For the third time in two years, the ACLU has sued Kentucky for blocking access to abortion. We’ve been here before. Once again, the Kentucky General Assembly passed a bill that limits abortion access and, once again, Gov. Matt Bevin signed it into law.
The new law, signed yesterday, makes it a crime for doctors at Kentucky’s last remaining abortion clinic to perform a safe and medically proven abortion procedure known as dilation and evacuation, or “D&E.” Leading medical experts such as the American Congress of Obstetricians and Gynecologists oppose this type of abortion restriction. Earlier this month, an evidence-based and non-partisan report from the National Academies of Science, Engineering, and Medicine described D&E as a “superior method” of abortion after 16 weeks, finding that it is extremely safe with minimal complications.
While the law was being considered in the legislature, two obstetrician-gynecologists testified against the ban, pointing out that a woman’s health, not politics, should drive important medical decisions. But lawmakers disregarded the comments and expertise of these medical professionals and passed the bill anyway.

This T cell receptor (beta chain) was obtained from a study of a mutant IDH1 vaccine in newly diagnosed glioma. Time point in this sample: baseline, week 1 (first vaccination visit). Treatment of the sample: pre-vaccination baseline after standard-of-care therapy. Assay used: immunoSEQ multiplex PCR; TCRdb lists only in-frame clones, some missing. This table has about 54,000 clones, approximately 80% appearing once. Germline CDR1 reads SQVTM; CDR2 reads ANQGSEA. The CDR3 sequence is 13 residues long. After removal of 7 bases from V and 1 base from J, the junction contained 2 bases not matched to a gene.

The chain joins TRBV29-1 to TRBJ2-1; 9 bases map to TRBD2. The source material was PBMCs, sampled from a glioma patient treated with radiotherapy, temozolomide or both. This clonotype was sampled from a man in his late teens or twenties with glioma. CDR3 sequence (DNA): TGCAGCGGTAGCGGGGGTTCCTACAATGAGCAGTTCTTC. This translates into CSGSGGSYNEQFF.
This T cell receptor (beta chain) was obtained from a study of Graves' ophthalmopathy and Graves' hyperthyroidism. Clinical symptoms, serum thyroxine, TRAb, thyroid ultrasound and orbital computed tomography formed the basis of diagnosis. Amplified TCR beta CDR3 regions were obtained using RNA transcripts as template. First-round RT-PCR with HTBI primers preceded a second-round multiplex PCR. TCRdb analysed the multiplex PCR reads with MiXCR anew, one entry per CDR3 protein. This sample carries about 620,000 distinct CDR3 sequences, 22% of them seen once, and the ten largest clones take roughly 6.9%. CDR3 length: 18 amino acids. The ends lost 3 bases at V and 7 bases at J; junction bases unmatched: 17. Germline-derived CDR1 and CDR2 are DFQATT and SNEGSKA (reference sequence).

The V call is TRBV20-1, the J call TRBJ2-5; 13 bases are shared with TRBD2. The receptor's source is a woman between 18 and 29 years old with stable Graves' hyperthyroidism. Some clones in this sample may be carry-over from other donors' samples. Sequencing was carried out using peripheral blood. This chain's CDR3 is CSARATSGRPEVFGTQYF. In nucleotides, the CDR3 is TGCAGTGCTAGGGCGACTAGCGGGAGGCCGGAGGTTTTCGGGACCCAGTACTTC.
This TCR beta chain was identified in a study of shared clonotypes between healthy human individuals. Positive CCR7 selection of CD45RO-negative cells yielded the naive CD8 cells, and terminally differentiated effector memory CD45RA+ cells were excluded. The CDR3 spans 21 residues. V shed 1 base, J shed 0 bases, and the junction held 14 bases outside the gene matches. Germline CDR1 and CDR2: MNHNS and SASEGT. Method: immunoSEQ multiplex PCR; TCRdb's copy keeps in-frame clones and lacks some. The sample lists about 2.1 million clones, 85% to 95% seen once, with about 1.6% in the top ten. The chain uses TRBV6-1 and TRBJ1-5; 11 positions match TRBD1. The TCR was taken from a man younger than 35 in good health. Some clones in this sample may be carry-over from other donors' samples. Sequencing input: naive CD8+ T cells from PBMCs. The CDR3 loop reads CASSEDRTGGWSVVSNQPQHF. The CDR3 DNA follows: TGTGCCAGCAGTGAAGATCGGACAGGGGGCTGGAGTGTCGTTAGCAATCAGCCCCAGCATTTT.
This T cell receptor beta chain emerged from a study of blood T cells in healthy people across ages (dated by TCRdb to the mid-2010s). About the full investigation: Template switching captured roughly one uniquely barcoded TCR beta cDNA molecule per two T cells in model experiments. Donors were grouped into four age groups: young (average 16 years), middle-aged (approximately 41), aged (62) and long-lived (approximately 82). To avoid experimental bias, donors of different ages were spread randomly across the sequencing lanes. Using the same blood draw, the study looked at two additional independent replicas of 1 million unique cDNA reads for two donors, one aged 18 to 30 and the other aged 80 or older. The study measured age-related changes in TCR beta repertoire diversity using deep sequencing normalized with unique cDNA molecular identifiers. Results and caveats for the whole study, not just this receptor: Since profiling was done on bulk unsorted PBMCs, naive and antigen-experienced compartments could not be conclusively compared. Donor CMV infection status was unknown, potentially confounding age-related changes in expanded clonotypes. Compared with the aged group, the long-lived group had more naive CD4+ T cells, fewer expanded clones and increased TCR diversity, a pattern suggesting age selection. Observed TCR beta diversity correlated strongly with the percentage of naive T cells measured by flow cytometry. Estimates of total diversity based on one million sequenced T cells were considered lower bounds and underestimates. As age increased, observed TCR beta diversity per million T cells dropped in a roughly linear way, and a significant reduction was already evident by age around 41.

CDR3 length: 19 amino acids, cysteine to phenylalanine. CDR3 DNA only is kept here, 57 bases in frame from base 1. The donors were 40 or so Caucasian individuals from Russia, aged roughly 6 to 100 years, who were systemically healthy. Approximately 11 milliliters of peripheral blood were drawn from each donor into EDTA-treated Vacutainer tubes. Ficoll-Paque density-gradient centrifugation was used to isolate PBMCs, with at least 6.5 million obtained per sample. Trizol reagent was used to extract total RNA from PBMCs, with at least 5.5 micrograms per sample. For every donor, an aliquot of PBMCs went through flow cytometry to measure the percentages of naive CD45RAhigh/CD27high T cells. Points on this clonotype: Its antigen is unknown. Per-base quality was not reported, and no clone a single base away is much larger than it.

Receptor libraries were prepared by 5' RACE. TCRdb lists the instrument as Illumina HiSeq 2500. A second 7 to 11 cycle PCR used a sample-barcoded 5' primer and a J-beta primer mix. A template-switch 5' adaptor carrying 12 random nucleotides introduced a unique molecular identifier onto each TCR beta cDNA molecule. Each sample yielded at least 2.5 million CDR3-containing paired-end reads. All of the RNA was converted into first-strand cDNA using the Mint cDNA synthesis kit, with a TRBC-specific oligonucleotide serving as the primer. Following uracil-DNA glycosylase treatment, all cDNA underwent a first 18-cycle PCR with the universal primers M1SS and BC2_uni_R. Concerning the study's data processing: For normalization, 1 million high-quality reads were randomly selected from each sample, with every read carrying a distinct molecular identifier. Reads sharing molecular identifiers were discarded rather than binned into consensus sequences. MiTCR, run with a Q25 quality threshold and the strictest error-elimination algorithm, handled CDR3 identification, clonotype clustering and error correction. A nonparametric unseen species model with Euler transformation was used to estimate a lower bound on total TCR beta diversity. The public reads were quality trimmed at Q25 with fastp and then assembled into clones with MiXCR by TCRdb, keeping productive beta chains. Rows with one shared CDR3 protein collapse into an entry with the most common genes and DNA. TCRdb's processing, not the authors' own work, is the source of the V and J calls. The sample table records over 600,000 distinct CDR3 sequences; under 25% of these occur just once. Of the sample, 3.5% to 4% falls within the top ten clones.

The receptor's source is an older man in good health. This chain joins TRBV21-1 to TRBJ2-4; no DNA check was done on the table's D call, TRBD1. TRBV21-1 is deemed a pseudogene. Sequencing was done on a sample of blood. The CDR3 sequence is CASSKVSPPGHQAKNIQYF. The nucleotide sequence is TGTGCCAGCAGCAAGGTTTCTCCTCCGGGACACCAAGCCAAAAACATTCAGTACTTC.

The advocacy director of the ACLU of Kentucky also testified in opposition to the bill, stating that similar bans in Kansas, Oklahoma, Alabama, Louisiana, Texas, and Arkansas have all been blocked when challenged in court. But lawmakers disregarded her comments, too. Women came to the Capitol to share their abortion stories and faith leaders came to ask legislators to respect peoples’ autonomy to make their own decisions. Lawmakers disregarded all of their comments.
This restriction is part of a national strategy to push abortion out of reach. Since January 2011, state lawmakers around the country have enacted more than 400 new restrictions on abortion that force patients to delay care, shut down clinics, and make abortion care unaffordable. Last year in Kentucky, the ACLU sued and successfully blocked an attempt to force doctors to narrate an ultrasound before an abortion procedure. The state is now appealing that decision. We also sued to keep the doors at Kentucky’s last clinic open when the state attempted to enforce unconstitutional and medically unnecessary restrictions that would have forced the clinic to shut down. We’re waiting for a judge’s ruling in that case.
Kentucky politicians are determined to limit a woman’s ability to get safe and affordable abortion care. But we won’t turn from this fight. We are determined to battle them in court so that Kentuckians can get the care they need and the right to decide what happens to their bodies.